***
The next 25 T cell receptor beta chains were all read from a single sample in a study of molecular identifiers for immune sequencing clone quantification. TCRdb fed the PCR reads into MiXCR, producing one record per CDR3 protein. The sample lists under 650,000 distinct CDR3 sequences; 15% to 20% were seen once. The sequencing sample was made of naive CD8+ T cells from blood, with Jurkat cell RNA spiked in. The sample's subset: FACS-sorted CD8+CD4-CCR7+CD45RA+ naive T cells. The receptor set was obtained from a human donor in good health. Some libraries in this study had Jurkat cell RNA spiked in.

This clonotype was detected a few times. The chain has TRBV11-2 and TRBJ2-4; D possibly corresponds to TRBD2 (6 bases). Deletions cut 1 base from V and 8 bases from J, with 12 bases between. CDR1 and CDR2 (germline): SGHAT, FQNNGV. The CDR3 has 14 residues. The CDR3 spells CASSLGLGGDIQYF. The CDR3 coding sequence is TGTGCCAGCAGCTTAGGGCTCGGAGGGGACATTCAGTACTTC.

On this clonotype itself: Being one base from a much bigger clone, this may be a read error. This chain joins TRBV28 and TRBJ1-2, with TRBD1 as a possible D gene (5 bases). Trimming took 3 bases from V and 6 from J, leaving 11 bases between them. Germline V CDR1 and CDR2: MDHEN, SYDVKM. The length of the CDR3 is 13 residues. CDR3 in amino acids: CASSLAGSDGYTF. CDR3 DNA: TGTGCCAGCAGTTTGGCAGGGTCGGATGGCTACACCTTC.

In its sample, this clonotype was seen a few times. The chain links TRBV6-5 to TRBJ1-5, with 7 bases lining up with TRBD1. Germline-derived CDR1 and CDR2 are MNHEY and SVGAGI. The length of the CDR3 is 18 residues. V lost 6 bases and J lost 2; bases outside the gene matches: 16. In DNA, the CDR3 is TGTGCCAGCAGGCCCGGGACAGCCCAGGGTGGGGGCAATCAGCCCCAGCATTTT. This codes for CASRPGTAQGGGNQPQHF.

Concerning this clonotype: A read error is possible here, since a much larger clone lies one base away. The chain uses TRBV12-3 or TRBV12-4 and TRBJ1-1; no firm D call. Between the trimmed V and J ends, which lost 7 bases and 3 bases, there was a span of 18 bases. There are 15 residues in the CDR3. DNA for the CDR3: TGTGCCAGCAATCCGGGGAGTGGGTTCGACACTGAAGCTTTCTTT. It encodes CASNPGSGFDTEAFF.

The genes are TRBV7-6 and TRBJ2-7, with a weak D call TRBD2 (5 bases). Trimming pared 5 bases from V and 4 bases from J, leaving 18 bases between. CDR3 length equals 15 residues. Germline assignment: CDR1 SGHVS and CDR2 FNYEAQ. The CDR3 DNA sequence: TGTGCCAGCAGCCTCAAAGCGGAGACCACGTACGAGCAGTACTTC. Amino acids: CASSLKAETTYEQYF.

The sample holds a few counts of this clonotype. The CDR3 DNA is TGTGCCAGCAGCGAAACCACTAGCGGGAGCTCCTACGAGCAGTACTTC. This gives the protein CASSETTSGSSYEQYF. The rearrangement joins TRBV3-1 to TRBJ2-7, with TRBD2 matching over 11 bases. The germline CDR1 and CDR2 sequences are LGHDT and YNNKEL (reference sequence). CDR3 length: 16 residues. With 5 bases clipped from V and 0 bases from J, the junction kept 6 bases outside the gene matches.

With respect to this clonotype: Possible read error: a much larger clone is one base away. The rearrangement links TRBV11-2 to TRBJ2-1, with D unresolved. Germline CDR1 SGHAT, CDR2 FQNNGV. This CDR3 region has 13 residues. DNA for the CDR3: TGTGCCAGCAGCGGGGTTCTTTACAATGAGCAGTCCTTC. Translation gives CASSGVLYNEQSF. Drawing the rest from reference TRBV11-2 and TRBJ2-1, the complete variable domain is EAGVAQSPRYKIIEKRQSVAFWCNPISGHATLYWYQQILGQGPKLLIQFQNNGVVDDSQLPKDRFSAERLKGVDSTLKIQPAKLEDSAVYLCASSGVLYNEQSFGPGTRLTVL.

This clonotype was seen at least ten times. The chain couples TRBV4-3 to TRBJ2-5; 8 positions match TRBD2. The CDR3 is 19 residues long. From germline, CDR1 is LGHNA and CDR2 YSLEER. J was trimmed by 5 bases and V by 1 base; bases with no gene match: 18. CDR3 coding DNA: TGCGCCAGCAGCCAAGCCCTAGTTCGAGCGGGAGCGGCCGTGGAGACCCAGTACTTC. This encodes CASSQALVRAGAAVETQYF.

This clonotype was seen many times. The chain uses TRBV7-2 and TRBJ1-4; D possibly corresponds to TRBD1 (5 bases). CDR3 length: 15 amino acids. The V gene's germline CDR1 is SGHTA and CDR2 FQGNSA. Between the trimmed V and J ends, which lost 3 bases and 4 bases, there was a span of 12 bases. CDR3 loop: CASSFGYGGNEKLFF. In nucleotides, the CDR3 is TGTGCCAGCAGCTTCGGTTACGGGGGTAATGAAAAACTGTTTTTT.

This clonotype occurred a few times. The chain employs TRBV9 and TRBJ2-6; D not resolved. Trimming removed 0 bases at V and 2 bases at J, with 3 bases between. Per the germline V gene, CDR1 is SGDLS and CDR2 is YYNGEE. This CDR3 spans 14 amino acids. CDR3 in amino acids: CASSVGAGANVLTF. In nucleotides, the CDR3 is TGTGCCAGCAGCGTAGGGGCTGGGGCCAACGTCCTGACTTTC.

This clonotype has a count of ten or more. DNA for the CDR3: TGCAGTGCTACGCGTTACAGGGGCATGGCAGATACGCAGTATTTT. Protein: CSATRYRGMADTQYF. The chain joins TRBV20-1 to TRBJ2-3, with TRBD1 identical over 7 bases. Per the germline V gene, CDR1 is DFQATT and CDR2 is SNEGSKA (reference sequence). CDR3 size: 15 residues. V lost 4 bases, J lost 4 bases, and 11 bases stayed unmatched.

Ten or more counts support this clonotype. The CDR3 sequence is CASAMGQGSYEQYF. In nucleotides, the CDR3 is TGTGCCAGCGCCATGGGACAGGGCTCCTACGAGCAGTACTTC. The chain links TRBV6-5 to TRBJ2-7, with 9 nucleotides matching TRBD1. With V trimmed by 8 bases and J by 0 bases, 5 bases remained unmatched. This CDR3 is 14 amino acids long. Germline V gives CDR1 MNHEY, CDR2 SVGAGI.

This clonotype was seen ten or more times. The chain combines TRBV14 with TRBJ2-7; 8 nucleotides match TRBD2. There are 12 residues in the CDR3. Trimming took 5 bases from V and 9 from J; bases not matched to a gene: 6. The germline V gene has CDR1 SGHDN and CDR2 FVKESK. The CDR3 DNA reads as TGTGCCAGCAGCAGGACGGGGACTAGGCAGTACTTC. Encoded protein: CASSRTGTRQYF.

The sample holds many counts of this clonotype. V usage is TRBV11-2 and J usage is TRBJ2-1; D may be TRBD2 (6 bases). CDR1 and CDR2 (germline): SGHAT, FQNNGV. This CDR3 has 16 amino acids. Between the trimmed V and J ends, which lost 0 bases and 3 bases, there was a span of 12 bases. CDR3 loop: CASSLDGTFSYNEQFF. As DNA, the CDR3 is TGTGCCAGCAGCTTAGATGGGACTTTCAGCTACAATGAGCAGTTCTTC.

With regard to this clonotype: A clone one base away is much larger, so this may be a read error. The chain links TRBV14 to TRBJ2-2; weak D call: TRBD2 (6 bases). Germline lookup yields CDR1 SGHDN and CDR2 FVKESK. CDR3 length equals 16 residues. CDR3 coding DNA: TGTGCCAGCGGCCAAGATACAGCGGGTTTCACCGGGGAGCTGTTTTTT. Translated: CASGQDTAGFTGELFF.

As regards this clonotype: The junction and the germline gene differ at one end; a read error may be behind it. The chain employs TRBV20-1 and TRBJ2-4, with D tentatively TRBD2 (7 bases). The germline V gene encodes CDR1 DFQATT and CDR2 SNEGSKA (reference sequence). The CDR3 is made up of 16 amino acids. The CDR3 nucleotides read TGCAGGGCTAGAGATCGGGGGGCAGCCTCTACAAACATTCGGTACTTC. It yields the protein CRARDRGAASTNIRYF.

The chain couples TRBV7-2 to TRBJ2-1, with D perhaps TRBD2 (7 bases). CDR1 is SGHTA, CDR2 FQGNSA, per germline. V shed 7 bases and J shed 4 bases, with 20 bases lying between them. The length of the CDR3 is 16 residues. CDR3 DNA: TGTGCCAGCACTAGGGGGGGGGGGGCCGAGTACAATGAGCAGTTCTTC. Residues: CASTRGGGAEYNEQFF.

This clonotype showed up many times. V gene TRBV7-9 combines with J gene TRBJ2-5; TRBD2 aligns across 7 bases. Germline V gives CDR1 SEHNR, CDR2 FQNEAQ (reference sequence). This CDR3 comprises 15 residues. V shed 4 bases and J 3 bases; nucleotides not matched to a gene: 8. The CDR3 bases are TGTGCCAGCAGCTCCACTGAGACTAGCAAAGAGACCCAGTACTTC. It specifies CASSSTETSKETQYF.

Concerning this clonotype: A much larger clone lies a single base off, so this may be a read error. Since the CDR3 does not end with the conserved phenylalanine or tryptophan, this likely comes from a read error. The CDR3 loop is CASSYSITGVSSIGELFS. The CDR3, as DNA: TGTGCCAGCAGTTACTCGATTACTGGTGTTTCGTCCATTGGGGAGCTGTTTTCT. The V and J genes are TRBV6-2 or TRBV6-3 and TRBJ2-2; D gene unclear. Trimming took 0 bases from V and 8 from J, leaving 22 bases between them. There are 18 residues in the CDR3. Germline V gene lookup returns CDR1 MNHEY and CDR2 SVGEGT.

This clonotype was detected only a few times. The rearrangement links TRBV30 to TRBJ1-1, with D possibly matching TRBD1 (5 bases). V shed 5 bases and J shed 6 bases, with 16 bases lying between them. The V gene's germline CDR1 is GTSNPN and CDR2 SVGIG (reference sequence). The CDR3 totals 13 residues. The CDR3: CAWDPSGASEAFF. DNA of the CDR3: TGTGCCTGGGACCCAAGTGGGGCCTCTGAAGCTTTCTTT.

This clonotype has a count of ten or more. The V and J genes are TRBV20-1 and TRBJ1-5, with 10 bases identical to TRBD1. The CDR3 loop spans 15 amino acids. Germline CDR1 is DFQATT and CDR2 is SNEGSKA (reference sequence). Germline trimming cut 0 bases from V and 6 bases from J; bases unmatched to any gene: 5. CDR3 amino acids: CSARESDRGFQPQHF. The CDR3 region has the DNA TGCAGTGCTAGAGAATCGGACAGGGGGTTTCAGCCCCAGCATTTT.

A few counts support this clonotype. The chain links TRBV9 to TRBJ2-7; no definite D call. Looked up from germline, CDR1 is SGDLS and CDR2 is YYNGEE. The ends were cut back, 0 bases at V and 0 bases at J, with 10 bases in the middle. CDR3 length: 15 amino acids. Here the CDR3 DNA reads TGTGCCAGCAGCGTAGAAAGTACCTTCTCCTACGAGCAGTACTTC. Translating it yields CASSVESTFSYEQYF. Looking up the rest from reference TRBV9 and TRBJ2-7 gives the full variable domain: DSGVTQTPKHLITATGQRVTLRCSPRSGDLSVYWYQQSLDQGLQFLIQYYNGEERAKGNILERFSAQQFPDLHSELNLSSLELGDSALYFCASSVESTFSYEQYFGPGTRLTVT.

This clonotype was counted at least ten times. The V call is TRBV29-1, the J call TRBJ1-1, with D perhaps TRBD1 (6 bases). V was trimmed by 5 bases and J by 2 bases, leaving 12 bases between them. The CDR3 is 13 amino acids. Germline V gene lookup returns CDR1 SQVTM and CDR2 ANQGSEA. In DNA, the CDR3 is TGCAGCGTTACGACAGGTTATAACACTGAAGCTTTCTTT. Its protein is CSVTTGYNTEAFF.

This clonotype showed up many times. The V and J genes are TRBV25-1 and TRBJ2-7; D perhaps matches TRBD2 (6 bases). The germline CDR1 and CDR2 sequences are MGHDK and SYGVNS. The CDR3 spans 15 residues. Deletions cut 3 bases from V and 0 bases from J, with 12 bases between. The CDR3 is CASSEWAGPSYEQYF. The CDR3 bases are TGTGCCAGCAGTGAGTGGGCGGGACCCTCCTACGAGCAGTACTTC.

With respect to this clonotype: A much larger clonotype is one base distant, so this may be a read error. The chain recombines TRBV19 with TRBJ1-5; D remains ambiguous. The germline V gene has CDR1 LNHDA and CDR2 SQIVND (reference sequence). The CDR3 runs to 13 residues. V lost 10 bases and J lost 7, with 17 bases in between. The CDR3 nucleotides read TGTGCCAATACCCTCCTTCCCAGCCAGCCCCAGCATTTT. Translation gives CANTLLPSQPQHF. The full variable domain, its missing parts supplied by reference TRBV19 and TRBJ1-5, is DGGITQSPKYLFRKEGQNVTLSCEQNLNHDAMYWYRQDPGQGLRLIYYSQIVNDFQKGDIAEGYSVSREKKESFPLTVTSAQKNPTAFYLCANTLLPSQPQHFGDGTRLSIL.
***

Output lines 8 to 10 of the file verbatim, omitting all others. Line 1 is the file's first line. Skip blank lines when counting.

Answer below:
With respect to this clonotype: Possible read error: a much larger clone is one base away. The rearrangement links TRBV11-2 to TRBJ2-1, with D unresolved. Germline CDR1 SGHAT, CDR2 FQNNGV. This CDR3 region has 13 residues. DNA for the CDR3: TGTGCCAGCAGCGGGGTTCTTTACAATGAGCAGTCCTTC. Translation gives CASSGVLYNEQSF. Drawing the rest from reference TRBV11-2 and TRBJ2-1, the complete variable domain is EAGVAQSPRYKIIEKRQSVAFWCNPISGHATLYWYQQILGQGPKLLIQFQNNGVVDDSQLPKDRFSAERLKGVDSTLKIQPAKLEDSAVYLCASSGVLYNEQSFGPGTRLTVL.

This clonotype was seen at least ten times. The chain couples TRBV4-3 to TRBJ2-5; 8 positions match TRBD2. The CDR3 is 19 residues long. From germline, CDR1 is LGHNA and CDR2 YSLEER. J was trimmed by 5 bases and V by 1 base; bases with no gene match: 18. CDR3 coding DNA: TGCGCCAGCAGCCAAGCCCTAGTTCGAGCGGGAGCGGCCGTGGAGACCCAGTACTTC. This encodes CASSQALVRAGAAVETQYF.

This clonotype was seen many times. The chain uses TRBV7-2 and TRBJ1-4; D possibly corresponds to TRBD1 (5 bases). CDR3 length: 15 amino acids. The V gene's germline CDR1 is SGHTA and CDR2 FQGNSA. Between the trimmed V and J ends, which lost 3 bases and 4 bases, there was a span of 12 bases. CDR3 loop: CASSFGYGGNEKLFF. In nucleotides, the CDR3 is TGTGCCAGCAGCTTCGGTTACGGGGGTAATGAAAAACTGTTTTTT.